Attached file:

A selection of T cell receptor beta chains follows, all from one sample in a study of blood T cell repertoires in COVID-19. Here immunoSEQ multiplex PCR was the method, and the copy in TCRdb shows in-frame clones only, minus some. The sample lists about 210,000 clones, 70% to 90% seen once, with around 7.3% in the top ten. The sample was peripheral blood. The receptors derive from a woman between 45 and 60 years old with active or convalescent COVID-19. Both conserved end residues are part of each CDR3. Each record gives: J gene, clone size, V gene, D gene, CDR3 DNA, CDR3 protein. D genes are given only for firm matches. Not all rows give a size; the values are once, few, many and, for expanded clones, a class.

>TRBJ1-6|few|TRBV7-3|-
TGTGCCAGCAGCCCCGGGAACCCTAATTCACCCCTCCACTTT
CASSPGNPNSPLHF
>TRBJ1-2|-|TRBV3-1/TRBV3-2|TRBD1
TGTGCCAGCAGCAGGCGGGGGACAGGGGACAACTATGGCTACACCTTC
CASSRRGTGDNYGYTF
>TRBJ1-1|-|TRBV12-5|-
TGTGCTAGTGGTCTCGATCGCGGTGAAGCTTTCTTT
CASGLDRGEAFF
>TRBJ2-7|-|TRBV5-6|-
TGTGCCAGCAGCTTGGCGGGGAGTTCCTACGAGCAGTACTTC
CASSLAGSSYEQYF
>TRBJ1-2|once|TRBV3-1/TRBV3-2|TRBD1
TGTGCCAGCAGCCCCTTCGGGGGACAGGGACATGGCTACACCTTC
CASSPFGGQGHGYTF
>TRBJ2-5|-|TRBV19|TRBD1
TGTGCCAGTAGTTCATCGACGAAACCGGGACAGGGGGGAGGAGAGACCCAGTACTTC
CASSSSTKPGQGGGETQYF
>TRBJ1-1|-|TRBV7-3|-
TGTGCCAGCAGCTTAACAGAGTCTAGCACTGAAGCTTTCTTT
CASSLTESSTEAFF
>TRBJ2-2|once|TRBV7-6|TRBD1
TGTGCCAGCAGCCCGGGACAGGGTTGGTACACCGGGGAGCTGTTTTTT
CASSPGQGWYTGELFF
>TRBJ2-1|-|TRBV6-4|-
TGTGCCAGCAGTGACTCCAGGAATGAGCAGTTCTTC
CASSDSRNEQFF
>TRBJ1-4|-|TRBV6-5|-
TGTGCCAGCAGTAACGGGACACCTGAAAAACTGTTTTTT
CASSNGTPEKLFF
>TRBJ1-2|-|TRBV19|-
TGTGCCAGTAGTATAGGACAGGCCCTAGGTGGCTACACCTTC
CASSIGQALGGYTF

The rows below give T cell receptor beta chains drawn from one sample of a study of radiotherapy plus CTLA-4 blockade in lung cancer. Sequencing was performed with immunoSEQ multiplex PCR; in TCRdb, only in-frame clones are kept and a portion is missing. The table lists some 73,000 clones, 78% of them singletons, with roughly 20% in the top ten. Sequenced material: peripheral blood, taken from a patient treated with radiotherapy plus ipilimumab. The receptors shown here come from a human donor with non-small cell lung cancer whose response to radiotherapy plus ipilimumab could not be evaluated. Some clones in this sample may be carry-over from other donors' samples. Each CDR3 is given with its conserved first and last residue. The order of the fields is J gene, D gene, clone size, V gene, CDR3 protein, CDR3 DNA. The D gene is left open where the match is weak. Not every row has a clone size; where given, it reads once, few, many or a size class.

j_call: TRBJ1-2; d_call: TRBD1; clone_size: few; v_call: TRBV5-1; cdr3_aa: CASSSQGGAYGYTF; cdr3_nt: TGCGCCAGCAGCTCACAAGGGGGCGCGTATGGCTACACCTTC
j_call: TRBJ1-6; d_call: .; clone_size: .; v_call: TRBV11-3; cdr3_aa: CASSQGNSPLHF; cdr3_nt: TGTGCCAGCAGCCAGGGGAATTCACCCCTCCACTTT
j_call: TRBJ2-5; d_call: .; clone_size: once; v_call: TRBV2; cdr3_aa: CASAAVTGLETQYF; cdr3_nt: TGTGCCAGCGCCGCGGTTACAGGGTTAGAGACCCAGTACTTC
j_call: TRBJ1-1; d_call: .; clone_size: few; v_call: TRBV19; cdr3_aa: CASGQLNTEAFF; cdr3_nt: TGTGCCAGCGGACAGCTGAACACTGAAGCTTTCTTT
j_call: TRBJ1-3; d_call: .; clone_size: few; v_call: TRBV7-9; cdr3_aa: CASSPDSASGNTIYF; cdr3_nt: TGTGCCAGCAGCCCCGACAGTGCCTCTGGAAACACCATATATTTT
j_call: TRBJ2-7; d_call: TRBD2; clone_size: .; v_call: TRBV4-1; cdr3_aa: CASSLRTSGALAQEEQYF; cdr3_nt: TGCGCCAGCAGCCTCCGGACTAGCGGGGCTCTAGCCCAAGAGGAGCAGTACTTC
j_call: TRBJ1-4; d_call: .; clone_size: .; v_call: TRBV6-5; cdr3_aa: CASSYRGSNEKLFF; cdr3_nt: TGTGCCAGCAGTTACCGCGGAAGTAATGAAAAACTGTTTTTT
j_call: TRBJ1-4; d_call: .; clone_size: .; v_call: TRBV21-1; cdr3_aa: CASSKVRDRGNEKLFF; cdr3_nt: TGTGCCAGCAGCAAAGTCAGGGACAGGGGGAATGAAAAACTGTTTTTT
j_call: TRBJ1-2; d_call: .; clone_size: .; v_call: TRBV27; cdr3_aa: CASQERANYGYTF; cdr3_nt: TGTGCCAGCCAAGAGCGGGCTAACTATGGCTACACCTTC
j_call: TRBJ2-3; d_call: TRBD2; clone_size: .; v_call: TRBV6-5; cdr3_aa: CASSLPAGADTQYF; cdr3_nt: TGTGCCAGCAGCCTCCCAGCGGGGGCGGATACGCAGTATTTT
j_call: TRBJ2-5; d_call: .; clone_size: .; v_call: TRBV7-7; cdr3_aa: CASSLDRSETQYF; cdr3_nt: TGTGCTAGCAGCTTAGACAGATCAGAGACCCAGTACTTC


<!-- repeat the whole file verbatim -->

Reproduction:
A selection of T cell receptor beta chains follows, all from one sample in a study of blood T cell repertoires in COVID-19. Here immunoSEQ multiplex PCR was the method, and the copy in TCRdb shows in-frame clones only, minus some. The sample lists about 210,000 clones, 70% to 90% seen once, with around 7.3% in the top ten. The sample was peripheral blood. The receptors derive from a woman between 45 and 60 years old with active or convalescent COVID-19. Both conserved end residues are part of each CDR3. Each record gives: J gene, clone size, V gene, D gene, CDR3 DNA, CDR3 protein. D genes are given only for firm matches. Not all rows give a size; the values are once, few, many and, for expanded clones, a class.

>TRBJ1-6|few|TRBV7-3|-
TGTGCCAGCAGCCCCGGGAACCCTAATTCACCCCTCCACTTT
CASSPGNPNSPLHF
>TRBJ1-2|-|TRBV3-1/TRBV3-2|TRBD1
TGTGCCAGCAGCAGGCGGGGGACAGGGGACAACTATGGCTACACCTTC
CASSRRGTGDNYGYTF
>TRBJ1-1|-|TRBV12-5|-
TGTGCTAGTGGTCTCGATCGCGGTGAAGCTTTCTTT
CASGLDRGEAFF
>TRBJ2-7|-|TRBV5-6|-
TGTGCCAGCAGCTTGGCGGGGAGTTCCTACGAGCAGTACTTC
CASSLAGSSYEQYF
>TRBJ1-2|once|TRBV3-1/TRBV3-2|TRBD1
TGTGCCAGCAGCCCCTTCGGGGGACAGGGACATGGCTACACCTTC
CASSPFGGQGHGYTF
>TRBJ2-5|-|TRBV19|TRBD1
TGTGCCAGTAGTTCATCGACGAAACCGGGACAGGGGGGAGGAGAGACCCAGTACTTC
CASSSSTKPGQGGGETQYF
>TRBJ1-1|-|TRBV7-3|-
TGTGCCAGCAGCTTAACAGAGTCTAGCACTGAAGCTTTCTTT
CASSLTESSTEAFF
>TRBJ2-2|once|TRBV7-6|TRBD1
TGTGCCAGCAGCCCGGGACAGGGTTGGTACACCGGGGAGCTGTTTTTT
CASSPGQGWYTGELFF
>TRBJ2-1|-|TRBV6-4|-
TGTGCCAGCAGTGACTCCAGGAATGAGCAGTTCTTC
CASSDSRNEQFF
>TRBJ1-4|-|TRBV6-5|-
TGTGCCAGCAGTAACGGGACACCTGAAAAACTGTTTTTT
CASSNGTPEKLFF
>TRBJ1-2|-|TRBV19|-
TGTGCCAGTAGTATAGGACAGGCCCTAGGTGGCTACACCTTC
CASSIGQALGGYTF

The rows below give T cell receptor beta chains drawn from one sample of a study of radiotherapy plus CTLA-4 blockade in lung cancer. Sequencing was performed with immunoSEQ multiplex PCR; in TCRdb, only in-frame clones are kept and a portion is missing. The table lists some 73,000 clones, 78% of them singletons, with roughly 20% in the top ten. Sequenced material: peripheral blood, taken from a patient treated with radiotherapy plus ipilimumab. The receptors shown here come from a human donor with non-small cell lung cancer whose response to radiotherapy plus ipilimumab could not be evaluated. Some clones in this sample may be carry-over from other donors' samples. Each CDR3 is given with its conserved first and last residue. The order of the fields is J gene, D gene, clone size, V gene, CDR3 protein, CDR3 DNA. The D gene is left open where the match is weak. Not every row has a clone size; where given, it reads once, few, many or a size class.

j_call: TRBJ1-2; d_call: TRBD1; clone_size: few; v_call: TRBV5-1; cdr3_aa: CASSSQGGAYGYTF; cdr3_nt: TGCGCCAGCAGCTCACAAGGGGGCGCGTATGGCTACACCTTC
j_call: TRBJ1-6; d_call: .; clone_size: .; v_call: TRBV11-3; cdr3_aa: CASSQGNSPLHF; cdr3_nt: TGTGCCAGCAGCCAGGGGAATTCACCCCTCCACTTT
j_call: TRBJ2-5; d_call: .; clone_size: once; v_call: TRBV2; cdr3_aa: CASAAVTGLETQYF; cdr3_nt: TGTGCCAGCGCCGCGGTTACAGGGTTAGAGACCCAGTACTTC
j_call: TRBJ1-1; d_call: .; clone_size: few; v_call: TRBV19; cdr3_aa: CASGQLNTEAFF; cdr3_nt: TGTGCCAGCGGACAGCTGAACACTGAAGCTTTCTTT
j_call: TRBJ1-3; d_call: .; clone_size: few; v_call: TRBV7-9; cdr3_aa: CASSPDSASGNTIYF; cdr3_nt: TGTGCCAGCAGCCCCGACAGTGCCTCTGGAAACACCATATATTTT
j_call: TRBJ2-7; d_call: TRBD2; clone_size: .; v_call: TRBV4-1; cdr3_aa: CASSLRTSGALAQEEQYF; cdr3_nt: TGCGCCAGCAGCCTCCGGACTAGCGGGGCTCTAGCCCAAGAGGAGCAGTACTTC
j_call: TRBJ1-4; d_call: .; clone_size: .; v_call: TRBV6-5; cdr3_aa: CASSYRGSNEKLFF; cdr3_nt: TGTGCCAGCAGTTACCGCGGAAGTAATGAAAAACTGTTTTTT
j_call: TRBJ1-4; d_call: .; clone_size: .; v_call: TRBV21-1; cdr3_aa: CASSKVRDRGNEKLFF; cdr3_nt: TGTGCCAGCAGCAAAGTCAGGGACAGGGGGAATGAAAAACTGTTTTTT
j_call: TRBJ1-2; d_call: .; clone_size: .; v_call: TRBV27; cdr3_aa: CASQERANYGYTF; cdr3_nt: TGTGCCAGCCAAGAGCGGGCTAACTATGGCTACACCTTC
j_call: TRBJ2-3; d_call: TRBD2; clone_size: .; v_call: TRBV6-5; cdr3_aa: CASSLPAGADTQYF; cdr3_nt: TGTGCCAGCAGCCTCCCAGCGGGGGCGGATACGCAGTATTTT
j_call: TRBJ2-5; d_call: .; clone_size: .; v_call: TRBV7-7; cdr3_aa: CASSLDRSETQYF; cdr3_nt: TGTGCTAGCAGCTTAGACAGATCAGAGACCCAGTACTTC